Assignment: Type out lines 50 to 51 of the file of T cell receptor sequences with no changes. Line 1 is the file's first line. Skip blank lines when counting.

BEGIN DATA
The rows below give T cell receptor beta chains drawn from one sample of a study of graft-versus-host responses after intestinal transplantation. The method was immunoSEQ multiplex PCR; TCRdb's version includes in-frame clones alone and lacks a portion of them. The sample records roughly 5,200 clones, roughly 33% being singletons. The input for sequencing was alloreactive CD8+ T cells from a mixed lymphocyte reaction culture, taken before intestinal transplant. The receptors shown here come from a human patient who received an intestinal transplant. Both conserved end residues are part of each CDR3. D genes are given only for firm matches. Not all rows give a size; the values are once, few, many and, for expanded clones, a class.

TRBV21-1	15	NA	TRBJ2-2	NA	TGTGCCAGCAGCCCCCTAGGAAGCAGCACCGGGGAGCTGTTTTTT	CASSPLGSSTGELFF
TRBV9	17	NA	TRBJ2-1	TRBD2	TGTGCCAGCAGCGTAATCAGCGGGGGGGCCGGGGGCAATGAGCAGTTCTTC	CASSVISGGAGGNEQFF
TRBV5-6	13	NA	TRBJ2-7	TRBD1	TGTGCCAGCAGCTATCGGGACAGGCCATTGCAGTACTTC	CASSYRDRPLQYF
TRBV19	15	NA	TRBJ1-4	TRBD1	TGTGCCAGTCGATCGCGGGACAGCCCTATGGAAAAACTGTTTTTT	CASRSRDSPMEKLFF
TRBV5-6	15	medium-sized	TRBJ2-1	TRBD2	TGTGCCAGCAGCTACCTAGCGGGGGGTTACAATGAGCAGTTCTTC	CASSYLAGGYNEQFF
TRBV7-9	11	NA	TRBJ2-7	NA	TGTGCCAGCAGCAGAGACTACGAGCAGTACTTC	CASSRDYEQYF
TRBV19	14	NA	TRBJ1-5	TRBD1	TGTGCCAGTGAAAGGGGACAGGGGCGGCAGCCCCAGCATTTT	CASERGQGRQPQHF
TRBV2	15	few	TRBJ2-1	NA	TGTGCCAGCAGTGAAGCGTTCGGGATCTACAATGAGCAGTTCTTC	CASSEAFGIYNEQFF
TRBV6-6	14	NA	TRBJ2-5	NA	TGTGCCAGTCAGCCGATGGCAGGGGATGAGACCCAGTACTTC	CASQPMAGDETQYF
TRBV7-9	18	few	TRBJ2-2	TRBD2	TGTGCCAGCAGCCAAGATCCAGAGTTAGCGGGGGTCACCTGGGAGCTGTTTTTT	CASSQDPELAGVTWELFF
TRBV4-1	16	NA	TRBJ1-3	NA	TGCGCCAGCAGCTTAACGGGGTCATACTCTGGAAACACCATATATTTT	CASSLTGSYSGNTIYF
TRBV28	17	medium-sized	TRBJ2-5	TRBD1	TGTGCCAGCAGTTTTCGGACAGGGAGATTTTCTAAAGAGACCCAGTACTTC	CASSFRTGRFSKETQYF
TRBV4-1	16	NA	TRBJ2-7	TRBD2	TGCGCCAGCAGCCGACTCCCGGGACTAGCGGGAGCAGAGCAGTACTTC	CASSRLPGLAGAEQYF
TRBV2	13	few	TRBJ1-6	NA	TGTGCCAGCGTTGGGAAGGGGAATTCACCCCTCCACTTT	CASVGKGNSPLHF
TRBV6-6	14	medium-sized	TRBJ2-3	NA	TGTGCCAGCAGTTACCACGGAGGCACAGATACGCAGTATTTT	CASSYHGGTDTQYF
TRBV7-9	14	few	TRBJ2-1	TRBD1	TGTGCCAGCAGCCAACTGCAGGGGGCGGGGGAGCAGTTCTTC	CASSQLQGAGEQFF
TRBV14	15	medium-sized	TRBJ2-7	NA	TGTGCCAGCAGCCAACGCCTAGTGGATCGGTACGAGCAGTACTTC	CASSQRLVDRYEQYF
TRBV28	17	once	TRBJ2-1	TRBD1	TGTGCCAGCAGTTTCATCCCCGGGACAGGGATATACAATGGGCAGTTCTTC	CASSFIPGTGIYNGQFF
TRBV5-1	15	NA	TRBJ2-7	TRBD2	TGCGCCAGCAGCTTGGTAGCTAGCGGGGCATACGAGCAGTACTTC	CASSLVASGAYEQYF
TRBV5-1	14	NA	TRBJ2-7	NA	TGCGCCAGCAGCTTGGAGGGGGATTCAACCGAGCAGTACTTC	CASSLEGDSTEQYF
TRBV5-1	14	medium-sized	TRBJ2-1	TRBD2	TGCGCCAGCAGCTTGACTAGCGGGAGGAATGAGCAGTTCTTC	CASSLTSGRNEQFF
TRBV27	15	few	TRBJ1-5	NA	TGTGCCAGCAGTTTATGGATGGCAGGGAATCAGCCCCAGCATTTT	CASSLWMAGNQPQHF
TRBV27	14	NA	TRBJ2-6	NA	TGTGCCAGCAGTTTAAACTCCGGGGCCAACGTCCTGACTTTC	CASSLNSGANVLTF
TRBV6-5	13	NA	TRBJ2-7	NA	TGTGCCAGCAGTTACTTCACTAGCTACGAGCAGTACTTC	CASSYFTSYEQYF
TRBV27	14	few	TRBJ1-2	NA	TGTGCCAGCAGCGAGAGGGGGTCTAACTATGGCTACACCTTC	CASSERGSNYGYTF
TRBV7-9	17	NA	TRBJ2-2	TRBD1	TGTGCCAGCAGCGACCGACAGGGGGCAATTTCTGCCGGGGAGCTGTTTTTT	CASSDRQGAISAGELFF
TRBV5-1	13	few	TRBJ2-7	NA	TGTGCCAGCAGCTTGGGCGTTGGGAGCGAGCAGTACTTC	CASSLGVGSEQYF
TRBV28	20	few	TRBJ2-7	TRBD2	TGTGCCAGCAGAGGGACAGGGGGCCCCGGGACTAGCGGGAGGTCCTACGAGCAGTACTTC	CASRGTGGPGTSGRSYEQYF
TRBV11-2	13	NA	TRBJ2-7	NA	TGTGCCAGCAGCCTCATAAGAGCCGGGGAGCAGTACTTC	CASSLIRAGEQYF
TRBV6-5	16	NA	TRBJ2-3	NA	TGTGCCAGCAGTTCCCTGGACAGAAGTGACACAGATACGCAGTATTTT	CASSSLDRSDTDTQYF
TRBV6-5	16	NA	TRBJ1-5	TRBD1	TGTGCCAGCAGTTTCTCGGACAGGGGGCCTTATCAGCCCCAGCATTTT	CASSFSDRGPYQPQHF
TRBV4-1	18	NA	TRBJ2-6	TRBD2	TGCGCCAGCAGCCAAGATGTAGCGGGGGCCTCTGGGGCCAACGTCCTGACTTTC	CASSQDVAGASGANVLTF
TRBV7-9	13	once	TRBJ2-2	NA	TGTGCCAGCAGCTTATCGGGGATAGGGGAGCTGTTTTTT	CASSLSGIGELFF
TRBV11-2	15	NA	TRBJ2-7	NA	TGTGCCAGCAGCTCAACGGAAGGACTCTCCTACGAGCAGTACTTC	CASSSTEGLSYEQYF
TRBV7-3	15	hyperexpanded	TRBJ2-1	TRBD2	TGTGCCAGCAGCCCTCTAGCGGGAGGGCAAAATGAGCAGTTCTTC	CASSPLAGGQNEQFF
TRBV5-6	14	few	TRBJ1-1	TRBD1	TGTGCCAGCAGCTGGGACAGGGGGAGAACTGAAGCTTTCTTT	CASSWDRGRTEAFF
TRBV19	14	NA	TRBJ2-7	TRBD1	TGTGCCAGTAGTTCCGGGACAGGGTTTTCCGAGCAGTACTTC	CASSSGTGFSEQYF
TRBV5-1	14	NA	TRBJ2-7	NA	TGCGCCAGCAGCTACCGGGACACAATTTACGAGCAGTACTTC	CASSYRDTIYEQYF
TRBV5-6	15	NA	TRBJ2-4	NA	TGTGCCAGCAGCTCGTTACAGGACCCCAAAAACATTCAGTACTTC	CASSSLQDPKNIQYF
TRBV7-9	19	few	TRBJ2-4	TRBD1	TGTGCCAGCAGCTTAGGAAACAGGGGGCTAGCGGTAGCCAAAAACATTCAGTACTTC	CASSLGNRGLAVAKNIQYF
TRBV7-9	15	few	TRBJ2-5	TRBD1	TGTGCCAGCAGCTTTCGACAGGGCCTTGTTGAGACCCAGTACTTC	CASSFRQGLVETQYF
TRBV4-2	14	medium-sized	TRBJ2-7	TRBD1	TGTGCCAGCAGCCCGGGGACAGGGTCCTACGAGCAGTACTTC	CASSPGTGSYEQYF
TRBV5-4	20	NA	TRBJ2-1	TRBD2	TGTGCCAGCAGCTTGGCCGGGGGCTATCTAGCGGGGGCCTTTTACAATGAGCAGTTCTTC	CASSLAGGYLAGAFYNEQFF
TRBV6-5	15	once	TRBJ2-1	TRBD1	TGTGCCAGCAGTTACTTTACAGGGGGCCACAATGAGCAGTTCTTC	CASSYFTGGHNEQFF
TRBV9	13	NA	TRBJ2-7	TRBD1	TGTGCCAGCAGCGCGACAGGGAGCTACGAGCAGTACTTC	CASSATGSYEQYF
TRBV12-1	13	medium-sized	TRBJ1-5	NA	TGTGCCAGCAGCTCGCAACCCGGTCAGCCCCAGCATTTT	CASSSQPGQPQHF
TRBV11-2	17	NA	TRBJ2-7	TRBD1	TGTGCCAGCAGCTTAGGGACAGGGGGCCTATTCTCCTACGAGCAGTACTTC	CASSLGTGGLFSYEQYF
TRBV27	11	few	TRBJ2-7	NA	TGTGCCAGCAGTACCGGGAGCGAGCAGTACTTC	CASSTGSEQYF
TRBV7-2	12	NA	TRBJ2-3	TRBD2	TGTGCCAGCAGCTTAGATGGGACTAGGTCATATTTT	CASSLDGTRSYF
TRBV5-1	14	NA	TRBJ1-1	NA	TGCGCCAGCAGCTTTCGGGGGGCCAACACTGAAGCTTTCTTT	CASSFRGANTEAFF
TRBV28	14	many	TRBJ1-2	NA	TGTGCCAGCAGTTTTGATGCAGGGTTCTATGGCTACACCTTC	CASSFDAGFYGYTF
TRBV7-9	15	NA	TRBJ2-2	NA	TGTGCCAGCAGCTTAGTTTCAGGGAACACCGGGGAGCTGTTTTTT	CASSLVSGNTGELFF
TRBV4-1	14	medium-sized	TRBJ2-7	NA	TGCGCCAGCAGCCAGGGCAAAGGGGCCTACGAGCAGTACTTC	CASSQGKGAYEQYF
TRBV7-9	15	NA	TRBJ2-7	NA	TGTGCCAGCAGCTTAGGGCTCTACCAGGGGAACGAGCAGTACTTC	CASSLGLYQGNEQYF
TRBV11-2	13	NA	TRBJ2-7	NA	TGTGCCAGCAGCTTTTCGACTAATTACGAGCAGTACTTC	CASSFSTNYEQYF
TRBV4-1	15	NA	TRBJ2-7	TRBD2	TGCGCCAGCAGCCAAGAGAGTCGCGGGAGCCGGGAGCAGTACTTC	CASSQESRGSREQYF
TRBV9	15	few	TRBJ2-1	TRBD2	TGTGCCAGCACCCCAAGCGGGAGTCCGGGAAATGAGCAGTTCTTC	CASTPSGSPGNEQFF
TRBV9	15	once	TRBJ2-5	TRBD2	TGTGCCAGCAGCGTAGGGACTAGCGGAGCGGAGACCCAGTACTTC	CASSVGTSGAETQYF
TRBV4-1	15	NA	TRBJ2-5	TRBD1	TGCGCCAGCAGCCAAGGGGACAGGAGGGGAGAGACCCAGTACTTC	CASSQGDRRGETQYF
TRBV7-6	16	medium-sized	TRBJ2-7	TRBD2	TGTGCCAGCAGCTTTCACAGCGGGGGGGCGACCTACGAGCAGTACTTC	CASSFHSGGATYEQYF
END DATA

TRBV7-2	12	NA	TRBJ2-3	TRBD2	TGTGCCAGCAGCTTAGATGGGACTAGGTCATATTTT	CASSLDGTRSYF
TRBV5-1	14	NA	TRBJ1-1	NA	TGCGCCAGCAGCTTTCGGGGGGCCAACACTGAAGCTTTCTTT	CASSFRGANTEAFF